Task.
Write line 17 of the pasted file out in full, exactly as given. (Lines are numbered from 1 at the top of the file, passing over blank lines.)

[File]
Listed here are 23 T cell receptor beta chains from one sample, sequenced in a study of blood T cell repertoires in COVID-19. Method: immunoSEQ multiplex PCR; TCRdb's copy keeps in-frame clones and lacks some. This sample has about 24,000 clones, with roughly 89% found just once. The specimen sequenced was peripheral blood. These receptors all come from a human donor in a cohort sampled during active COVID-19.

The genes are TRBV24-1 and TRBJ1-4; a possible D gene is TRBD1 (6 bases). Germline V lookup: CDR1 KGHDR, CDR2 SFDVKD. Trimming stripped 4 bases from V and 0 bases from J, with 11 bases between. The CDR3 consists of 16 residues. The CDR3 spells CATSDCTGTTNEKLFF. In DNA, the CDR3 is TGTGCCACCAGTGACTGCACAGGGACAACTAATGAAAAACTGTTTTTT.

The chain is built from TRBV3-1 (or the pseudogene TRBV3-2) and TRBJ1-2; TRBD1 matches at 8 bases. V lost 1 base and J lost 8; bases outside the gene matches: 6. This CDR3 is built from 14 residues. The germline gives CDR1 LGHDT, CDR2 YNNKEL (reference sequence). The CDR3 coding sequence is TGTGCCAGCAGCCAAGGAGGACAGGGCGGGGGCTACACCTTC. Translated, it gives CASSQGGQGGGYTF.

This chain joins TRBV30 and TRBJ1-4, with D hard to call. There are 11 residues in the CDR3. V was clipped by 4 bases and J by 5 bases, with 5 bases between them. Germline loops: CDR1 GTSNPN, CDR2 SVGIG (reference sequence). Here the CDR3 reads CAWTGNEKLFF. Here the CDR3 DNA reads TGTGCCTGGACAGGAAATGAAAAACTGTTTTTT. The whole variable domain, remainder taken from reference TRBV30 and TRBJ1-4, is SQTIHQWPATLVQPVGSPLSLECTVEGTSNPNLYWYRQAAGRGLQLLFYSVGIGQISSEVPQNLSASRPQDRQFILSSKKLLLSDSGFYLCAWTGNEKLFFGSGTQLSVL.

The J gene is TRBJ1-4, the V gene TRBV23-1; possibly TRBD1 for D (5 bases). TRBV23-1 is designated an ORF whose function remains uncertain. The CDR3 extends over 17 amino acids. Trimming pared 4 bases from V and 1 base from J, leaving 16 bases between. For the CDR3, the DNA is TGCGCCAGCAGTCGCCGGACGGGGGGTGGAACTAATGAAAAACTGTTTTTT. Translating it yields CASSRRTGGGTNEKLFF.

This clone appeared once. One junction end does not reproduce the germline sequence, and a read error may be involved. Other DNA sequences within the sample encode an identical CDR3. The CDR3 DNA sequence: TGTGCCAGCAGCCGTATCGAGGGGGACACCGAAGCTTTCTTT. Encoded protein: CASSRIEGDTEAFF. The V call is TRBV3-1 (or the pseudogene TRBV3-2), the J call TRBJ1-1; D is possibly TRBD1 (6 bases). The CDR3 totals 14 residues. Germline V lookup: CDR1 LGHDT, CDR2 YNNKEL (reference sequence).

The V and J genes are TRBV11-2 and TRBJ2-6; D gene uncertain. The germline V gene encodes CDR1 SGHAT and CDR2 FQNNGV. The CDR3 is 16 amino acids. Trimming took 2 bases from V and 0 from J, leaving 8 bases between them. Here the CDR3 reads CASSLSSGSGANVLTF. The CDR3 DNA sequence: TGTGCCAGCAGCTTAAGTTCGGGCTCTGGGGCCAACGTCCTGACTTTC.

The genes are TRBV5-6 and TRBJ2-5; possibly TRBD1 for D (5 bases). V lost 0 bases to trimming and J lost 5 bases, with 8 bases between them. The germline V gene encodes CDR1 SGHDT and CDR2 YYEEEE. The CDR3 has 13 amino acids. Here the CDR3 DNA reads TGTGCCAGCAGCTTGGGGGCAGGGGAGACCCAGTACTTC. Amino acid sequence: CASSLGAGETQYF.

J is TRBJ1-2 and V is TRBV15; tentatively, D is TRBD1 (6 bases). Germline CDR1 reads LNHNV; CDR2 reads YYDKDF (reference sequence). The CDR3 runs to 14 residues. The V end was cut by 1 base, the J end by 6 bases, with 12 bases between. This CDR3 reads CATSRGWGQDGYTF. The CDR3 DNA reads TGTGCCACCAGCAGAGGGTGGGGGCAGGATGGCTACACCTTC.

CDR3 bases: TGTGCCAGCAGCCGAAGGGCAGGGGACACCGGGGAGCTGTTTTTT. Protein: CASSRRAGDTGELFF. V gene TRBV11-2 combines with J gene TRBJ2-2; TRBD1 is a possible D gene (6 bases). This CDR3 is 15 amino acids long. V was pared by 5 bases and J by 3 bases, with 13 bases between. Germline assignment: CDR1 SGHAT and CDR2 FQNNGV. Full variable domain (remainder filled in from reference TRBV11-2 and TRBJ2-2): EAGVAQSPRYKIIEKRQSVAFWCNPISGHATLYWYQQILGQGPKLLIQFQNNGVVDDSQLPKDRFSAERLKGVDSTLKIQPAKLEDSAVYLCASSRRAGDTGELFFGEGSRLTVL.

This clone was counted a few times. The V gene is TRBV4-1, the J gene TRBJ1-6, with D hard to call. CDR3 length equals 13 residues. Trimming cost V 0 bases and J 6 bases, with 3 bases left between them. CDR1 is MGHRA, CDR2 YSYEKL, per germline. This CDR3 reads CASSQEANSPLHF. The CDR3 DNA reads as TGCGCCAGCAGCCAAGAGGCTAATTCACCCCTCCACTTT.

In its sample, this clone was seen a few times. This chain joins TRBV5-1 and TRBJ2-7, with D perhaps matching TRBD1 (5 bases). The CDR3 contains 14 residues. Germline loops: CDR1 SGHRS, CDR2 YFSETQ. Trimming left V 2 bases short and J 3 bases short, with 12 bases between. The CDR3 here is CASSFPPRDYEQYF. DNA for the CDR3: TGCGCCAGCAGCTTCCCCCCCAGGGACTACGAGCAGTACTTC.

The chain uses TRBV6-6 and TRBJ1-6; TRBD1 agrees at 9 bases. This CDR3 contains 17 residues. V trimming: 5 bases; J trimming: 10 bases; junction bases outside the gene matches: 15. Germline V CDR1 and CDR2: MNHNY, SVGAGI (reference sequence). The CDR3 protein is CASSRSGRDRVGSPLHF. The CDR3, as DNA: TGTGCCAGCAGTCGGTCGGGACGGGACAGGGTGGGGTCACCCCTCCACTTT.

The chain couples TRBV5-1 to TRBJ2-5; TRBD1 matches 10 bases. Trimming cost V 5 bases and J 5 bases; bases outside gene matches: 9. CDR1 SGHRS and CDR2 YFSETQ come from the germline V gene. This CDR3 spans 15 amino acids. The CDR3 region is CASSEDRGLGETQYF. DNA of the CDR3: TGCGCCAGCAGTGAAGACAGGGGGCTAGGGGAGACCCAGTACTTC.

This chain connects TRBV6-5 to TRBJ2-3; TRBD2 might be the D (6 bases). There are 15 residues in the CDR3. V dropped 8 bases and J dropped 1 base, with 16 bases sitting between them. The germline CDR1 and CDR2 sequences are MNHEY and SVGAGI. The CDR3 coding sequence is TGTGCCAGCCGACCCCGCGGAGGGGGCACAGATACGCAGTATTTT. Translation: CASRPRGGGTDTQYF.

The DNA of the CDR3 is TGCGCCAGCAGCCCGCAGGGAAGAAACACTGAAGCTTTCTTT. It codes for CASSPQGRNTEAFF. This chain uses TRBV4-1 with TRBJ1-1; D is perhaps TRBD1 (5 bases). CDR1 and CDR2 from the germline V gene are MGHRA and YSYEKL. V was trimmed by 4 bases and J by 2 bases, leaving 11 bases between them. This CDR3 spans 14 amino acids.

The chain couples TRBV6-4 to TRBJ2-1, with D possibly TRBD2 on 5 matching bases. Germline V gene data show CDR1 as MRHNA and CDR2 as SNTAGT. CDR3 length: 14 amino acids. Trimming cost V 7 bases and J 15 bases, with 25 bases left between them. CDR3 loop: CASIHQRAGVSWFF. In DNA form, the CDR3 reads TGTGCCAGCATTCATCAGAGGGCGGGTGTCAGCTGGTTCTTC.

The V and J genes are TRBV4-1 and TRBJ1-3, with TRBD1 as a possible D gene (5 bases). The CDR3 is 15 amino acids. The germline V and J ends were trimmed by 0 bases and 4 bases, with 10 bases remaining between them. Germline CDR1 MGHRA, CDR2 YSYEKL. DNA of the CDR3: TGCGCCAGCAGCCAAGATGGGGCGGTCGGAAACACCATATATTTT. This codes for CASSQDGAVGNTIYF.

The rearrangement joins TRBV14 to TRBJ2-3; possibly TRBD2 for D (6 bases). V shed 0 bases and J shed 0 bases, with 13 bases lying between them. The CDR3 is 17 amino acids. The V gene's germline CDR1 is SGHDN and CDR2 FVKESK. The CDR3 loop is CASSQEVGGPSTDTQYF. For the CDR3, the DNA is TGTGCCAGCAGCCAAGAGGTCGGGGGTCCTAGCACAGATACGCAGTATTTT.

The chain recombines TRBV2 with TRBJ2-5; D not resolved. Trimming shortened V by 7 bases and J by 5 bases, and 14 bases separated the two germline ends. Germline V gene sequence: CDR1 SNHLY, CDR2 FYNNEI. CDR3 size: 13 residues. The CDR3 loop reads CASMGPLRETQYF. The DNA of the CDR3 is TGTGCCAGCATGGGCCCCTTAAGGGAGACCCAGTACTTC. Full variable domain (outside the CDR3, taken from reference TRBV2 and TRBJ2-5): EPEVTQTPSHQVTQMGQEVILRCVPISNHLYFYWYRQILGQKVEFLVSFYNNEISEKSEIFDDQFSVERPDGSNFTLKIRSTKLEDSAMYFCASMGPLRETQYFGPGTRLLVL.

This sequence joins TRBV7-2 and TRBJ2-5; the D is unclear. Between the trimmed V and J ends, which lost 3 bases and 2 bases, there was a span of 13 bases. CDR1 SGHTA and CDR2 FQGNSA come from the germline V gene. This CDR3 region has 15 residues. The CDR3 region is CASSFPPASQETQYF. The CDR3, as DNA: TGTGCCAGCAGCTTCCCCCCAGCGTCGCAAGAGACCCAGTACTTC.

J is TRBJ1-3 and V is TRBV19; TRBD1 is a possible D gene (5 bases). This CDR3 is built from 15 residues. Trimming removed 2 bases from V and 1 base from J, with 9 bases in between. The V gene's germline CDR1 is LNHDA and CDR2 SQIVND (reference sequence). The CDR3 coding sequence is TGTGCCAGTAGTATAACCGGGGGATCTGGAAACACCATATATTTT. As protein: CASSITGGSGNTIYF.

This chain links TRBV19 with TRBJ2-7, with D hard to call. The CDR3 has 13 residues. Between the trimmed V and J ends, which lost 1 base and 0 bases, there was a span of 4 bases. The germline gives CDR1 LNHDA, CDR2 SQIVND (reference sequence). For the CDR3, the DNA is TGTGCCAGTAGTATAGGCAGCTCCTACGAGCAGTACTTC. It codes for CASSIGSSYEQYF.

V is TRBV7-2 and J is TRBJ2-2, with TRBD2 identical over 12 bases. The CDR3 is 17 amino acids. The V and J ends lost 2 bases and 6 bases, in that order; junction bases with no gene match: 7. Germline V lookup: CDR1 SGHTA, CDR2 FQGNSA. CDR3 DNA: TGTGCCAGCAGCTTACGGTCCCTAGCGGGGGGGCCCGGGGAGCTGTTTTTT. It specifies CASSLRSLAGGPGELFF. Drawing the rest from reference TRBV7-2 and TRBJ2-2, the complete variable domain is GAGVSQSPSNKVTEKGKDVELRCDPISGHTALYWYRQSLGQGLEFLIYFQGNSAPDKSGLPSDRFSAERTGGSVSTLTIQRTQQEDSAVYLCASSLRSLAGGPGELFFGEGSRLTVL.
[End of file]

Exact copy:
The chain couples TRBV6-4 to TRBJ2-1, with D possibly TRBD2 on 5 matching bases. Germline V gene data show CDR1 as MRHNA and CDR2 as SNTAGT. CDR3 length: 14 amino acids. Trimming cost V 7 bases and J 15 bases, with 25 bases left between them. CDR3 loop: CASIHQRAGVSWFF. In DNA form, the CDR3 reads TGTGCCAGCATTCATCAGAGGGCGGGTGTCAGCTGGTTCTTC.